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Valencia and Madrid

Architecture and aperitifs.

“Wine,” wrote Ernest Hemingway, “is one of the most civilized things in the world.” He spent a good portion of four decades, from the 1920s through the ’50s, living and writing in Spain; it’s easy to guess the origin of his choice elixirs.

A glass of red from the south-central Valdepeñas region (his favourite) could have spurred those very words; perhaps it was a carafe of sparkling cava or a tumbler of southern Cádiz sherry. Whatever Hemingway was drinking, I’m channelling his sentiment while sipping a cocktail mixed with cava in Valencia, the country’s third-largest city.

The drink: Agua de Valencia, a mimosa-like blend of vodka, sugar, cava, and orange juice (squeezed from Valencia oranges), quickly mixed and slowly poured by the steady hand of proprietor Marc Insanally at Café de Las Horas on historic Conde de Almodóvar. The impeccably dressed entrepreneur relocated to the city 18 years ago from Guyana, by way of London. He opened up a café in order to fill a void he saw in the city’s social fabric.

“When I arrived in Valencia, there was nowhere to read, nowhere to gather and sip cocktails, have tea and coffee,” he says, straightening a pink kerchief around his neck. So he built his dream, painting the café ceiling blue with gold stars and adorning the space with ornate, gold-framed artworks and chandeliers. He hand-picked tiles, broke them himself, and pieced together mosaics on the walls. But it is more neo-baroque than Gaudí; a bohemian melting pot of a Parisian café meets English tearoom meets Spanish literary café, with a shot of American cocktail bar. The result is a thoughtful spectacle.

The business used to bustle and thrive and pour out onto the streets with visitors and locals alike. Then, 2008 happened: Spain was knocked out of the ring during that global recession boxing match, and millions of jobs were lost. “We haven’t broken yet,” Insanally says, gesturing to the few filled restaurant seats around him, “but we’re certainly bending in the crunch.”

The tenuous times have reached far and wide across Spain, Europe’s fourth-largest euro economy, which last year calculated an unemployment rate of 26 per cent and endured a 1.4 per cent drop in GDP from 2011. There is hope, however, as a fresh crop of tenacious entrepreneurs are taking advantage of low rental prices, buoyed by a slow but steady increase in both public and private sector support.

At Café de Las Horas, Insanally presents his own version of café culture to keep business flowing, which includes live music, philosophy talks, tarot readings, film showings, Scrabble nights, and more. “This Saturday is corset night,” he says, laughing. “Our line-up is kind of schizophrenic, but it’s far from schizophrenia.”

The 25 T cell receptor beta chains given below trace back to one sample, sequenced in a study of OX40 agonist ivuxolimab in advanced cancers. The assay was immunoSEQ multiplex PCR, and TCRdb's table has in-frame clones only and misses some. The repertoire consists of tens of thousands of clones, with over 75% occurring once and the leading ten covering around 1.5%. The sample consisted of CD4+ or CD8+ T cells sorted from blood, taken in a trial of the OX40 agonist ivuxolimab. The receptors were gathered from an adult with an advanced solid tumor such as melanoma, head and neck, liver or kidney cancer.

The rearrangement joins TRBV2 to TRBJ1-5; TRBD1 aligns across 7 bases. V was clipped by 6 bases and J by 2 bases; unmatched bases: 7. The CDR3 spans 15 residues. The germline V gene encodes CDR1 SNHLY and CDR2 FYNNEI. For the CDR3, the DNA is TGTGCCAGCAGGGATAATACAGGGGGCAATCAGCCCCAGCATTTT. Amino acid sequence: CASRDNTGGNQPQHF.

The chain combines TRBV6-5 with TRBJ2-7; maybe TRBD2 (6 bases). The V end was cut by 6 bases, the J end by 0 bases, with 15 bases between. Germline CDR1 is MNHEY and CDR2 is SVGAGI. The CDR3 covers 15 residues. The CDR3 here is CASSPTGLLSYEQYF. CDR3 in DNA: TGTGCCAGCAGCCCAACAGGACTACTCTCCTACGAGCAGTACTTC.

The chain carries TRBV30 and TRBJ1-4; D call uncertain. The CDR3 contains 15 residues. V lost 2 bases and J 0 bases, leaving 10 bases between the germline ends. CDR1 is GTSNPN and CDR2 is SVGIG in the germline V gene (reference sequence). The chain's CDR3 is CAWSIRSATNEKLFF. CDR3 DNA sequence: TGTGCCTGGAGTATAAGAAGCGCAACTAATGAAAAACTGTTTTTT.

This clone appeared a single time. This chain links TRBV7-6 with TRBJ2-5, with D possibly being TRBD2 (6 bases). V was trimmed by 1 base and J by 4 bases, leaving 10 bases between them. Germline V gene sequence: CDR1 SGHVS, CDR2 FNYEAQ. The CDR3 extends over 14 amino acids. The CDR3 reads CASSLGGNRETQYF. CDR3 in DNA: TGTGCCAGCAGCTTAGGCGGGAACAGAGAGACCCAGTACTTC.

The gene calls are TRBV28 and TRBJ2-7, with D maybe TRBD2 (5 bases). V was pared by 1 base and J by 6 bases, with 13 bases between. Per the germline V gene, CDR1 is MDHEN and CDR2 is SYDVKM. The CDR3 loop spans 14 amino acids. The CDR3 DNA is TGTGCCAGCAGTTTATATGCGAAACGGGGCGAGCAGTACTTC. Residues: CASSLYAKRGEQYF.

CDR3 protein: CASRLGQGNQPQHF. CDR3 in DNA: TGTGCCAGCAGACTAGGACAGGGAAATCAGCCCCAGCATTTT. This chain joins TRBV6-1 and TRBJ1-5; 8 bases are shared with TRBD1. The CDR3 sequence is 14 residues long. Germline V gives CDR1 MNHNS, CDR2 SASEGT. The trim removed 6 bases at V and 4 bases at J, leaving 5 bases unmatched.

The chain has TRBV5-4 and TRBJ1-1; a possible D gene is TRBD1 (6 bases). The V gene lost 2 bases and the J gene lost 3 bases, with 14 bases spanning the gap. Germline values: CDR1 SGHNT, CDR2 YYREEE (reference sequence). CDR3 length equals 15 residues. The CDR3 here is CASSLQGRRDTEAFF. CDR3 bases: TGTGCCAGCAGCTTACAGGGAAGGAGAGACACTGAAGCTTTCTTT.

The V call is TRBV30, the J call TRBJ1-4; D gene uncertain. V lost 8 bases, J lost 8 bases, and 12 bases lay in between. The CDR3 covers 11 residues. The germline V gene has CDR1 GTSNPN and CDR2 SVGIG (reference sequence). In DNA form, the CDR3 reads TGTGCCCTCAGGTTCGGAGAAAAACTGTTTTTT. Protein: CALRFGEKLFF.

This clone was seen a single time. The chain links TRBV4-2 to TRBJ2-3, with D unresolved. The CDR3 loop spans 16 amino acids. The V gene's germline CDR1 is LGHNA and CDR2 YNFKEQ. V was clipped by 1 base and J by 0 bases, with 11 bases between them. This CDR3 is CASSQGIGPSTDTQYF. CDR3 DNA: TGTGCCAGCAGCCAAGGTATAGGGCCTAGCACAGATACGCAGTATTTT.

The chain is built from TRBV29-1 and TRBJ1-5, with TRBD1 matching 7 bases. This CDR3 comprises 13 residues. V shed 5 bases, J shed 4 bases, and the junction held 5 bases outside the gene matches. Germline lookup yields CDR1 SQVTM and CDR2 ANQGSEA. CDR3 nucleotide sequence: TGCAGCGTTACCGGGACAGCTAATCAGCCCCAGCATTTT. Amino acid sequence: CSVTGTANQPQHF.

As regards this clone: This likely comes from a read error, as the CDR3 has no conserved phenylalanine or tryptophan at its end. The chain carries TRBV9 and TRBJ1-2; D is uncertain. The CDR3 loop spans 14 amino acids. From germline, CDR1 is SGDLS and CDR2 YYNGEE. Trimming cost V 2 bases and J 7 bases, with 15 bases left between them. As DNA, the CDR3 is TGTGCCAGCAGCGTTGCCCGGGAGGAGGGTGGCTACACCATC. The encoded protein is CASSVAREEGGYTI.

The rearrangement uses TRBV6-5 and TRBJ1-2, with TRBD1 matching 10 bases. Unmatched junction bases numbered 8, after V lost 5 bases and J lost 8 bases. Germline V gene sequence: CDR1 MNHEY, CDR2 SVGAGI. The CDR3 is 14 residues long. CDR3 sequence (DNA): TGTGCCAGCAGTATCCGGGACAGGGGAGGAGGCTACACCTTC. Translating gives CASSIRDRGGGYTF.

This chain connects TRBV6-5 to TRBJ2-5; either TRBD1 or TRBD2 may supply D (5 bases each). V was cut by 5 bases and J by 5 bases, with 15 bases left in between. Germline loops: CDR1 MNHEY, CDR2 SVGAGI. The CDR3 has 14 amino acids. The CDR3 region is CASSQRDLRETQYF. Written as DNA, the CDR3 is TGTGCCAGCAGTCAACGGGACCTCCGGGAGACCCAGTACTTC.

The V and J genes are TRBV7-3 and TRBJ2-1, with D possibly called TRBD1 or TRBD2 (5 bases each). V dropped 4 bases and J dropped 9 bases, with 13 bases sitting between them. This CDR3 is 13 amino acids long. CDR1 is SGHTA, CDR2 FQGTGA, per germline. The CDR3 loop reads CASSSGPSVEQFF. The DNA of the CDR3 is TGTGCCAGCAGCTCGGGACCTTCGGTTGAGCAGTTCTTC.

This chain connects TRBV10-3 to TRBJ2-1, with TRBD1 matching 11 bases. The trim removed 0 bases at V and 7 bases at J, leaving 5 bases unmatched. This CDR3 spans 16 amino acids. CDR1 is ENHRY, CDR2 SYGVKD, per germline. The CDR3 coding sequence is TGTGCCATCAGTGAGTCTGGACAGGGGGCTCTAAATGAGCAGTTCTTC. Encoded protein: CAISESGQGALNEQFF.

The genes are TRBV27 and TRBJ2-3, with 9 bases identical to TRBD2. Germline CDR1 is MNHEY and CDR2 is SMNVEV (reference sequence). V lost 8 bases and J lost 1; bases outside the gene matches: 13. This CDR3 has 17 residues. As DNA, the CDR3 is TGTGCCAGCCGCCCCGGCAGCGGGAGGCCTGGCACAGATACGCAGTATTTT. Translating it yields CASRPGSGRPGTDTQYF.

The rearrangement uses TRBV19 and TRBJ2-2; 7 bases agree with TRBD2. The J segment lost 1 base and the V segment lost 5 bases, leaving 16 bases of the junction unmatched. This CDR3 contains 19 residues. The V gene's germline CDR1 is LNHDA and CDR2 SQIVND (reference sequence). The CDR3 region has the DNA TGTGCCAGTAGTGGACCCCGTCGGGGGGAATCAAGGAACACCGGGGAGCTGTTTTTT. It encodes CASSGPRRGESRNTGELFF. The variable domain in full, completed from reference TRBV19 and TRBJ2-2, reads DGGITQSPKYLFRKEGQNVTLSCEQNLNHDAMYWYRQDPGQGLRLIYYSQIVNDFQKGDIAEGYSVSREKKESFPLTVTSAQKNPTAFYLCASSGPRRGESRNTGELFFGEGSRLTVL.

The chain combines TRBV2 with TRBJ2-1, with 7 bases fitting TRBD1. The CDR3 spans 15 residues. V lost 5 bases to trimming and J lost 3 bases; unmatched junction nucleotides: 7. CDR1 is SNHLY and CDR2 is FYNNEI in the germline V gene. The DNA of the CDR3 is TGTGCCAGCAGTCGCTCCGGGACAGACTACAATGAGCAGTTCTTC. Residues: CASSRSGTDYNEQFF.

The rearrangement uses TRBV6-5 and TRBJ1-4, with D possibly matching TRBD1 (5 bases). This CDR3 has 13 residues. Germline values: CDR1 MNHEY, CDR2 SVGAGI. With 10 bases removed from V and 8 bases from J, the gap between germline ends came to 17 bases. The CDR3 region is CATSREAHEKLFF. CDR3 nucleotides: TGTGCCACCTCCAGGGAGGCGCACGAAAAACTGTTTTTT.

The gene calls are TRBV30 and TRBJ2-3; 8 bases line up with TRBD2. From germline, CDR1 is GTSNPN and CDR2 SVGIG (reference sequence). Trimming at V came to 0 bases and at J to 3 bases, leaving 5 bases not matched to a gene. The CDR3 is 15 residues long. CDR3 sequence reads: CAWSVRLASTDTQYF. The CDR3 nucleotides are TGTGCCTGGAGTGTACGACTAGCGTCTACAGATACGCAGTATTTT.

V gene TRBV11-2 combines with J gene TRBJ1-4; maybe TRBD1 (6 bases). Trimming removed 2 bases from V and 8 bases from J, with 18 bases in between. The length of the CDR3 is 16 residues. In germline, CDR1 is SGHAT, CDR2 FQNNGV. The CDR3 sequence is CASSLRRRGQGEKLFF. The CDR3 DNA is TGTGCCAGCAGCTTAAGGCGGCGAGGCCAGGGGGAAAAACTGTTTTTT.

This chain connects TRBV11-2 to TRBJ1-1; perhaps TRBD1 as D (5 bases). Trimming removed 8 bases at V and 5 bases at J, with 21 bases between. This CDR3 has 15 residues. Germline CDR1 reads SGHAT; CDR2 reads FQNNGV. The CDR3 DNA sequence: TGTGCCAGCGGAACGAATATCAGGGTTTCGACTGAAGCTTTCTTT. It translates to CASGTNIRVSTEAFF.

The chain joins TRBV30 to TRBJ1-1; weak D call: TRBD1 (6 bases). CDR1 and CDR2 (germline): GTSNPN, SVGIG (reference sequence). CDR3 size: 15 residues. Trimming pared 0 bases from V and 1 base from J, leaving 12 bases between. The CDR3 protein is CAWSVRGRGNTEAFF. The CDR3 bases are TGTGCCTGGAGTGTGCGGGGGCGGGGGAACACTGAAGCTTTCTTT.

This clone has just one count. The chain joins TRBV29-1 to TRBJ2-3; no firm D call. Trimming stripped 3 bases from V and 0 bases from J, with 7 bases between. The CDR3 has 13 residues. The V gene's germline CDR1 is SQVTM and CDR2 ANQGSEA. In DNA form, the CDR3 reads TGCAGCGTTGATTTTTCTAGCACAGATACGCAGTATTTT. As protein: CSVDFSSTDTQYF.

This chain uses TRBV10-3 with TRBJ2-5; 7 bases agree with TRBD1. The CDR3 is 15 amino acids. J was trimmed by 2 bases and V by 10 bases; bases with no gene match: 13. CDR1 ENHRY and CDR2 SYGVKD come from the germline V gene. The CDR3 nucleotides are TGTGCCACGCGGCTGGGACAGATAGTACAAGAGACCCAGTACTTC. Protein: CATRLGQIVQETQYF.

Since 2009, Spain’s cultural landscape has shifted as swiftly as the economy. Last year, animal activists rejoiced when bullfighting was banned in Catalonia and matadors officially hung up their red capes. On the restaurant circuit, a red flag flew up when that same region’s famed elBulli shuttered its world-famous dining room for good. (There are rumours of it re-opening in 2014.) But economics, elBulli, and bulls aside, there’s no better time to visit Spain. Restaurant patrons may be eating out a little less often, but, during my recent visit to Valencia, the pinchos (small tapas bites, usually spiked with a toothpick) are heartily plated everywhere and the wine flows. The welcome is warm; it feels more like a familial hug than a handshake.

If Agua de Valencia is the drink of choice in town, traditional paella is the meal. The region is known as the birthplace of the dish. As I further investigate the paella of the region, a rainy walk through the historic centre of town takes me past the storied Plaza de la Virgen and through the Valencia Cathedral. It necessitates a visit, not only for the two Francisco Goya paintings that hang within, but moreso because it is said to house the Holy Grail. The ancient relic is on display for all to see, its tiny form sitting behind thick protective glass in a side-chapel of the church. Exiting to the shops outside, with paella on the mind, I succumb to stalls of postcards featuring the “World’s Biggest Paella” (it fed 110,000 people).

A short drive outside of town, alongside but teasingly out of sight from the Mediterranean Sea, is a pristine lagoon and a 21,120-hectare natural park called Albufera. The vast wetland is surrounded by 15,000 hectares of the country’s most productive rice paddies. Here, grains of rice garner the same respect as wine grapes, with an official designation: Denominación de Origen Arroz de Valencia. A grey sky looms, winds pick up, and egrets swoop overhead, and the city’s floundering economy seems thoroughly distant. I arrive back in town just as the rain begins to pour, and there’s no better time to indulge in the famous arroz at La Lola restaurant in the Carmen neighbourhood. Like many local establishments, they serve it plated up in paella pans as large as inner tubes, thick with chicken and rabbit—a hearty feast for anytime, especially when a storm erupts outside.

Madrid is rampant with rusty façades repurposed into fresh, new spaces that have sloughed off layers of dust and emerged as new architectural creatures altogether.